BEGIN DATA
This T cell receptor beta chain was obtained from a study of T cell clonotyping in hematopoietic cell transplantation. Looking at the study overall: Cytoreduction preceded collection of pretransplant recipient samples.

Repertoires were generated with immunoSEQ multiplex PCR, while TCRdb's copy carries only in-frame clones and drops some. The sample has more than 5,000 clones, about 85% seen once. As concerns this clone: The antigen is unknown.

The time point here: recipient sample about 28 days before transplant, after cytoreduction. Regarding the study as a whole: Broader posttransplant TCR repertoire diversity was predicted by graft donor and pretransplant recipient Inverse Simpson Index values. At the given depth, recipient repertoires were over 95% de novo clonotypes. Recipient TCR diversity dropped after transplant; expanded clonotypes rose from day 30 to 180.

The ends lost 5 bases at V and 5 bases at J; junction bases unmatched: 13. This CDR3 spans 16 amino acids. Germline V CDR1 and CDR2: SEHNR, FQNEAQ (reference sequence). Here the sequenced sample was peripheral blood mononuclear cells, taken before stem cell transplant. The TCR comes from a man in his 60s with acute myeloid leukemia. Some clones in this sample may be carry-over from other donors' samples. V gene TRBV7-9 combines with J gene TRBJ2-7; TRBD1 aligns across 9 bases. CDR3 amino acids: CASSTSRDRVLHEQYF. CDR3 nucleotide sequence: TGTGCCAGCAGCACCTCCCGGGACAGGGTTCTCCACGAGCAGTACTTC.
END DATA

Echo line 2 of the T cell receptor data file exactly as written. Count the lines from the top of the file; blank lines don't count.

Repertoires were generated with immunoSEQ multiplex PCR, while TCRdb's copy carries only in-frame clones and drops some. The sample has more than 5,000 clones, about 85% seen once. As concerns this clone: The antigen is unknown.